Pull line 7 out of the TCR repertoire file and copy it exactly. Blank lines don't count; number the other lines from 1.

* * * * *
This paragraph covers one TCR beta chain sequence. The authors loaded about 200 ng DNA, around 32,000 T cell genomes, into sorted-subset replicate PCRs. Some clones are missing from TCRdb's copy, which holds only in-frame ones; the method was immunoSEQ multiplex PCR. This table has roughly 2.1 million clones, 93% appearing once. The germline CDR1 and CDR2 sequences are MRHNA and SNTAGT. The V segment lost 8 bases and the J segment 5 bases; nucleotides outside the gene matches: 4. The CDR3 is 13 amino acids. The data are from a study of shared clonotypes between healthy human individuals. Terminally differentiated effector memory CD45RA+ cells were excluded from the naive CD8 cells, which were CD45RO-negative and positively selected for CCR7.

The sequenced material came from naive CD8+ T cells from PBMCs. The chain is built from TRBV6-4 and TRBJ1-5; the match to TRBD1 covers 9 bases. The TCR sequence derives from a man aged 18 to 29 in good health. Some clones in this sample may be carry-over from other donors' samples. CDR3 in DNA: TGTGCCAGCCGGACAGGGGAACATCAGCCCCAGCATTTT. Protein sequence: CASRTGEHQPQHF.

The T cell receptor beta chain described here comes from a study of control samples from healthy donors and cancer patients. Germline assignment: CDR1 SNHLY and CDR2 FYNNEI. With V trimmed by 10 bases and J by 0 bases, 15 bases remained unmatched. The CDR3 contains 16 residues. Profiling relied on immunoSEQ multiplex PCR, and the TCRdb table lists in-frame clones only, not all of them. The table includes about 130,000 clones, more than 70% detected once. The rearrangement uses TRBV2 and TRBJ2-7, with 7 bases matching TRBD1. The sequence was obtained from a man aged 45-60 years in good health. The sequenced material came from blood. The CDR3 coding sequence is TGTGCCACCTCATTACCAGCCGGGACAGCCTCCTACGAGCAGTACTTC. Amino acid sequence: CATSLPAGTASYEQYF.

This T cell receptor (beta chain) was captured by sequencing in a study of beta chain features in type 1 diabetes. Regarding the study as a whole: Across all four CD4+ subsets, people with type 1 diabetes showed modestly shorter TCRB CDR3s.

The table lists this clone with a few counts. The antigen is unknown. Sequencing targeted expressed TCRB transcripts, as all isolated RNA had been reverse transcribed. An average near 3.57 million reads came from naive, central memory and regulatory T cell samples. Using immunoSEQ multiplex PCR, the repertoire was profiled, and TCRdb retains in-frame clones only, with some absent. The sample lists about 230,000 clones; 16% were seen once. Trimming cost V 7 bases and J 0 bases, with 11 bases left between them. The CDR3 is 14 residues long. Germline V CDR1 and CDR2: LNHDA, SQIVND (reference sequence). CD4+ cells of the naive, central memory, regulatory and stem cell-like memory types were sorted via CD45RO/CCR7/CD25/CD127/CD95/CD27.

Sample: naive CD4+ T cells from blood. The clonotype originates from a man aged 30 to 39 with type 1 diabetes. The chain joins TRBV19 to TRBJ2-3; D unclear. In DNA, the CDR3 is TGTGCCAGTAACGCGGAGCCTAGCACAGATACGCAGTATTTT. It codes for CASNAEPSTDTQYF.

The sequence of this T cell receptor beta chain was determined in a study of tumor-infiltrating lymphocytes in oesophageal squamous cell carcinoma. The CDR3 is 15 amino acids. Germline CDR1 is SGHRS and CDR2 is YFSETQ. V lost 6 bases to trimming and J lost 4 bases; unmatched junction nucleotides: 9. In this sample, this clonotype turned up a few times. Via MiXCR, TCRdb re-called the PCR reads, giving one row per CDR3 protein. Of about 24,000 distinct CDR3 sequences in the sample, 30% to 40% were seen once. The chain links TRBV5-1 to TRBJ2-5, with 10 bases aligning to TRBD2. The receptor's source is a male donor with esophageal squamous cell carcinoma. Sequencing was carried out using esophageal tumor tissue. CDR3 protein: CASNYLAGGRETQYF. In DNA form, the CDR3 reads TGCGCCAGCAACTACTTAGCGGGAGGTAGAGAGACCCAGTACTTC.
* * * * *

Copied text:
The sequence of this T cell receptor beta chain was determined in a study of tumor-infiltrating lymphocytes in oesophageal squamous cell carcinoma. The CDR3 is 15 amino acids. Germline CDR1 is SGHRS and CDR2 is YFSETQ. V lost 6 bases to trimming and J lost 4 bases; unmatched junction nucleotides: 9. In this sample, this clonotype turned up a few times. Via MiXCR, TCRdb re-called the PCR reads, giving one row per CDR3 protein. Of about 24,000 distinct CDR3 sequences in the sample, 30% to 40% were seen once. The chain links TRBV5-1 to TRBJ2-5, with 10 bases aligning to TRBD2. The receptor's source is a male donor with esophageal squamous cell carcinoma. Sequencing was carried out using esophageal tumor tissue. CDR3 protein: CASNYLAGGRETQYF. In DNA form, the CDR3 reads TGCGCCAGCAACTACTTAGCGGGAGGTAGAGAGACCCAGTACTTC.